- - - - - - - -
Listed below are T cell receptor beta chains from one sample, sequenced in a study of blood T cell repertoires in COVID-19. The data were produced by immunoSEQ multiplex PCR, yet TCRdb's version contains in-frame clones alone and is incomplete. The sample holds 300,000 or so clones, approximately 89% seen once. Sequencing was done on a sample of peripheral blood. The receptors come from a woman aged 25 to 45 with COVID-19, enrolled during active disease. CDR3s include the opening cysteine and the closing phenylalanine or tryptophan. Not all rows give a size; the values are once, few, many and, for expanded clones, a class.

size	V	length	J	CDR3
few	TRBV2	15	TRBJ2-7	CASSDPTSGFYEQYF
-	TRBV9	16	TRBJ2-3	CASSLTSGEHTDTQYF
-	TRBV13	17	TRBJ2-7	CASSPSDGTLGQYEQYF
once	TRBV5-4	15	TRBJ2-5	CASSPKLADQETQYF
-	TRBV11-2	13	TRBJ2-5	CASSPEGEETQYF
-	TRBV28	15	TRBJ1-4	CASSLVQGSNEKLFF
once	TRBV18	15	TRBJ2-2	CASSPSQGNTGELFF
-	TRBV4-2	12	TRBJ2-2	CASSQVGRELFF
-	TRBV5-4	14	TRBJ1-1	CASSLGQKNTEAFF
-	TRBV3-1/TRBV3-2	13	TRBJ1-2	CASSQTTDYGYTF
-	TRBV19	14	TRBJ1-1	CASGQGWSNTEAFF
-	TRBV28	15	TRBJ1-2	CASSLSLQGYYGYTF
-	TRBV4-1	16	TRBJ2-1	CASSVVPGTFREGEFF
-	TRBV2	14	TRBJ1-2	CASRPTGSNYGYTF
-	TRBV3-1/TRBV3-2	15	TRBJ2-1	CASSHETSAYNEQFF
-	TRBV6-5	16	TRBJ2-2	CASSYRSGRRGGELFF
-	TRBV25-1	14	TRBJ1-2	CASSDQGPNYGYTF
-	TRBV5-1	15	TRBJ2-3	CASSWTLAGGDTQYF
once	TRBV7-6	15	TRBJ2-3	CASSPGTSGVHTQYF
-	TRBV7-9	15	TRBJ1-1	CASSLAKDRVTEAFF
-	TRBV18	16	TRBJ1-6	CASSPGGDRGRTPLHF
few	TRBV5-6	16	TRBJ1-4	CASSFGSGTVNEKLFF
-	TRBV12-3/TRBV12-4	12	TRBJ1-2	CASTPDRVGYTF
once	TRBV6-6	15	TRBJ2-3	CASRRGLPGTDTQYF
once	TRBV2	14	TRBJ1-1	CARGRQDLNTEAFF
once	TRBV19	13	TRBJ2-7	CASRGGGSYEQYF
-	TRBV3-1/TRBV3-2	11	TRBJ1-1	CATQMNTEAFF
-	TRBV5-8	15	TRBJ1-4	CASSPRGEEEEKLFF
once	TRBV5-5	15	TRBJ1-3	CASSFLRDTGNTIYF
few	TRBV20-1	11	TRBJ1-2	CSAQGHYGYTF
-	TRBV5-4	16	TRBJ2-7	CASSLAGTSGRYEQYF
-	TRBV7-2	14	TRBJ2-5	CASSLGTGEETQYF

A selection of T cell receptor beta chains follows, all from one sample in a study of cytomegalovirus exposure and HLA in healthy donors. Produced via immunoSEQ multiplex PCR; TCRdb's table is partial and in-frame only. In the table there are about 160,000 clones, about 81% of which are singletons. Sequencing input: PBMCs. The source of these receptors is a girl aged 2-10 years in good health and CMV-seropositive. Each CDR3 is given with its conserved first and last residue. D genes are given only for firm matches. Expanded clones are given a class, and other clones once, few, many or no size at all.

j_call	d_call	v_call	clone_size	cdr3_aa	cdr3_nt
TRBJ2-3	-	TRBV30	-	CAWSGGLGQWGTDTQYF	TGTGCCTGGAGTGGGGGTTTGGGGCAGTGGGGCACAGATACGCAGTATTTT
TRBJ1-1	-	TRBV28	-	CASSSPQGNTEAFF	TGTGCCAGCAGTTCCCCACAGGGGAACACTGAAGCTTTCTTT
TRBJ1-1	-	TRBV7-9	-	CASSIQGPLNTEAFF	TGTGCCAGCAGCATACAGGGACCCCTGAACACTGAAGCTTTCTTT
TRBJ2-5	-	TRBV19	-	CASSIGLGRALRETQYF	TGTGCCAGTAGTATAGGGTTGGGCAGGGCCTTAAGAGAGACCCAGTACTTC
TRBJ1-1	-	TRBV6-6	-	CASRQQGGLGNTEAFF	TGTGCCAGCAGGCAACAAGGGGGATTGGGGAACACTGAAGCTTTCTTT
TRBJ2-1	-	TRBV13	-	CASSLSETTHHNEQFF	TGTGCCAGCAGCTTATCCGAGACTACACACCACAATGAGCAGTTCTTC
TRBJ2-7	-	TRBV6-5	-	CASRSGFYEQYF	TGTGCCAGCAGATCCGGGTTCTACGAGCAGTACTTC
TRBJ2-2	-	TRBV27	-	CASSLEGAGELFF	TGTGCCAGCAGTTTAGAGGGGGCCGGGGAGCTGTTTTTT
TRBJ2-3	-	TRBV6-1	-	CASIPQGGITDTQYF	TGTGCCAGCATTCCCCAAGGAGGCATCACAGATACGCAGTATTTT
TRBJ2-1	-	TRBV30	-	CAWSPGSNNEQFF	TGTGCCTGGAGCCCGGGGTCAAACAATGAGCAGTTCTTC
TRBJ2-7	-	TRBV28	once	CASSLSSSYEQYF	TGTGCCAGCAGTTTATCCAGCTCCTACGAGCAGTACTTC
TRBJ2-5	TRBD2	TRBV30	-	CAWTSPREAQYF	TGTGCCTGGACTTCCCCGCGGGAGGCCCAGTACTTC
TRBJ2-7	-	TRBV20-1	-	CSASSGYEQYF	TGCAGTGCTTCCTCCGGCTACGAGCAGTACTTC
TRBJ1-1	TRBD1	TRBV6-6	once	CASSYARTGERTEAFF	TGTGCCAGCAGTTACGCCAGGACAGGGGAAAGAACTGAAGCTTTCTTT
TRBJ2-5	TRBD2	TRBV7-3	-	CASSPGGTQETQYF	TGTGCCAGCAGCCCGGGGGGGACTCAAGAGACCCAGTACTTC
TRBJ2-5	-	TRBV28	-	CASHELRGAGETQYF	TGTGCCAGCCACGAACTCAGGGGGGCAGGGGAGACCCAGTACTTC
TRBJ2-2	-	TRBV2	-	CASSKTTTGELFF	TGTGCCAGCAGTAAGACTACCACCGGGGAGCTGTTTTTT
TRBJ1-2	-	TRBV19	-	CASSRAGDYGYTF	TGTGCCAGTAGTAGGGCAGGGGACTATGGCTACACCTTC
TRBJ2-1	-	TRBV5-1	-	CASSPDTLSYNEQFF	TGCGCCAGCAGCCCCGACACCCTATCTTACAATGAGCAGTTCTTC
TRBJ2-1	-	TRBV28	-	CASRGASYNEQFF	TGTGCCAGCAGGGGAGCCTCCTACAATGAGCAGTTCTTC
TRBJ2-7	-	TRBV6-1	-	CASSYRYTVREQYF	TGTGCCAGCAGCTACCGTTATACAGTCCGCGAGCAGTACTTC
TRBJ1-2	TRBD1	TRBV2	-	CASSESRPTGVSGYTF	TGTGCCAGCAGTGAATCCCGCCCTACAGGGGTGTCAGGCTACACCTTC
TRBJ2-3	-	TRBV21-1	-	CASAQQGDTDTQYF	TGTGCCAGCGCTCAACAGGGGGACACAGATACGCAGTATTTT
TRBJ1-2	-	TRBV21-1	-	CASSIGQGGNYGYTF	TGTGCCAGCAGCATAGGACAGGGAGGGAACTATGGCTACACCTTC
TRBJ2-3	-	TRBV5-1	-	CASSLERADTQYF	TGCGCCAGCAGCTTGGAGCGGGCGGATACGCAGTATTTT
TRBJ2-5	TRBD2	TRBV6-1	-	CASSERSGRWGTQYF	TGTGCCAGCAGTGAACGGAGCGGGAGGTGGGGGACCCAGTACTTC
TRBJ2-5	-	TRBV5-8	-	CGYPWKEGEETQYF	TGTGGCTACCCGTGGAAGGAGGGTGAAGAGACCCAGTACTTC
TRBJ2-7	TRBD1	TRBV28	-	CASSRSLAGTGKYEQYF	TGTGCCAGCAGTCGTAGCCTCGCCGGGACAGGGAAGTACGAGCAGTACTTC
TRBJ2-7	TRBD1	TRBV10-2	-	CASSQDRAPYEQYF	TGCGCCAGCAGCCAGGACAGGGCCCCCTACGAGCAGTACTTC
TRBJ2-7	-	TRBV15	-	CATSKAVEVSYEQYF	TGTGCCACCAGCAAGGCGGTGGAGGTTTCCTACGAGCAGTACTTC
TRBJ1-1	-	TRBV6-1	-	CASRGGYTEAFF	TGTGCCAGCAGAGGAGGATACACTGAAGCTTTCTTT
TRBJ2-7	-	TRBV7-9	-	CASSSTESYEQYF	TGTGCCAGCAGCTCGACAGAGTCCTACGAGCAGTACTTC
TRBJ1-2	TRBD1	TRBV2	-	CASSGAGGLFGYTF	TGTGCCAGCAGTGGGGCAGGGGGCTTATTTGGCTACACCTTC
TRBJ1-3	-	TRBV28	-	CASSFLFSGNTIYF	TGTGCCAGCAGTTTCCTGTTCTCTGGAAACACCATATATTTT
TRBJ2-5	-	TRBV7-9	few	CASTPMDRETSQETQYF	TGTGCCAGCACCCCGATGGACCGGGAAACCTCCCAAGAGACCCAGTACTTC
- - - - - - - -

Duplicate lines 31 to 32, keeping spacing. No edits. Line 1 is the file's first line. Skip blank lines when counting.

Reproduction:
once	TRBV5-5	15	TRBJ1-3	CASSFLRDTGNTIYF
few	TRBV20-1	11	TRBJ1-2	CSAQGHYGYTF